Anecdotes about Rabbis (2)

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It’s Sunday evening and Rabbi Levy is in deep conversation with his friend.

I must tell you something, Moshe,” he says, “I made nine people very, very happy today.”

A mitzvah*, Rabbi, a true mitzvah,” says Moshe, “but tell me – how did you manage to achieve this?”

I performed four marriage ceremonies in my shul this afternoon,” replies Rabbi Levy.

Moshe is puzzled. “I can see how you made eight people happy, Rabbi, but what about the ninth?”

Do you really believe I did all this for free?” replies Rabbi Levy.

*Mitzvah = a moral deed performed as a religious duty

Anecdotes about Rabbis (1)

 

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Even though they were brought up strictly orthodox, Shlomo, 8 and Isaac, 10 were very naughty brothers. When anything went wrong in Golders Green, they were nearly always involved.

One day, a friend visited their parents and mentioned a Rabbi who was having great success with delinquent children. As they were finding it difficult to control their boys, they went to this Rabbi and asked whether he could help.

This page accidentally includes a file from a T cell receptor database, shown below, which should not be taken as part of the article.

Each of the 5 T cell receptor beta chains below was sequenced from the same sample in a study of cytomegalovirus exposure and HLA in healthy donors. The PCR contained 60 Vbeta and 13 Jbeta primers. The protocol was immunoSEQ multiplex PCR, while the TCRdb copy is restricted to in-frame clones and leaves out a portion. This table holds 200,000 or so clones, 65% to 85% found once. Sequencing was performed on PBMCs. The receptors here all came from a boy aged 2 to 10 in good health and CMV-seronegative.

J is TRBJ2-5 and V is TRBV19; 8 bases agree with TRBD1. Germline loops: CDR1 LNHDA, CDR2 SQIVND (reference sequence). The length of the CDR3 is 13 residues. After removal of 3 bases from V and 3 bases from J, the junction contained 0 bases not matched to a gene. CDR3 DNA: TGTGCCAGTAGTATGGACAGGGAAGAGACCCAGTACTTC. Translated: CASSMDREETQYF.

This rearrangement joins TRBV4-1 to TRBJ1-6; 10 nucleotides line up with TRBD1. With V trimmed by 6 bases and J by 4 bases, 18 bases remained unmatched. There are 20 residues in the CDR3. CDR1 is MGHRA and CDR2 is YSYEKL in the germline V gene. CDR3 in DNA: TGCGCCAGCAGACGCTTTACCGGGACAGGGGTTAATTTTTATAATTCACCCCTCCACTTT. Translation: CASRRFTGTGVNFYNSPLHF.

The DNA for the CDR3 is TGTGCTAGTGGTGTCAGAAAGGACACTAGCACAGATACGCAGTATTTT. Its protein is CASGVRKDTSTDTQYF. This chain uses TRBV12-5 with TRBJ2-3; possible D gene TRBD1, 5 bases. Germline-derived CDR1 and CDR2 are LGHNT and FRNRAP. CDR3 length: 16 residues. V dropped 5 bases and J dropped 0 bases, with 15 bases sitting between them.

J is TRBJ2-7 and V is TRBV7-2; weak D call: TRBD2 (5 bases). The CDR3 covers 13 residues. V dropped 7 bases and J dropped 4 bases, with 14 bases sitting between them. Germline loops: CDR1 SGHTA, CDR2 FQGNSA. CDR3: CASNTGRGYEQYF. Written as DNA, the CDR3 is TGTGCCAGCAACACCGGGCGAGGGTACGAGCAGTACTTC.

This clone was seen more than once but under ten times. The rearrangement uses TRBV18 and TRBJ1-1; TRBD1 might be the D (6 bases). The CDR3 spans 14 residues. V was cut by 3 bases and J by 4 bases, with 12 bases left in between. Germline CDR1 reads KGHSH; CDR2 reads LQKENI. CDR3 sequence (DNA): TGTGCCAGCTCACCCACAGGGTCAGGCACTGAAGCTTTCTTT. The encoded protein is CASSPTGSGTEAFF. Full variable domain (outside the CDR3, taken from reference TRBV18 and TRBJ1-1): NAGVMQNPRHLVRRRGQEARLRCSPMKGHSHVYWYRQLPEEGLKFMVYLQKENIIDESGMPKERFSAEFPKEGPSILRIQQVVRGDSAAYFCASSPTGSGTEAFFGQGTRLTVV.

He said he could and asked to see the younger boy first – but he must be alone. So Shlomo went to see the Rabbi while Isaac was kept at home.

The Rabbi sat Shlomo down across a huge, solid mahogany desk and he sat down on the other side. For 5 minutes they just sat and stared at each other. Finally, the Rabbi pointed his finger at Shlomo and asked, “Where is God?” Shlomo said nothing. Again, in a louder tone, the Rabbi pointed at Shlomo and asked, “Where is God?” Again Shlomo said nothing. Then the Rabbi leaned across the desk, put his finger on Shlomo’s nose and shouted, “For the third time, Shlomo, where is God?”

Shlomo panicked at this, got up and ran all the way home. He went straight up to Isaac’s room and said, “We are in big trouble, Isaac.” “What do you mean, big trouble, little brother?” said Isaac.

Shlomo replied, “God is missing ... and I’m sure they think we did it.”

Anecdotes about Rabbis (3)

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At a conference on religion a priest, a minister and a rabbi were all asked the same question, “What would you like people to say about you after you die?”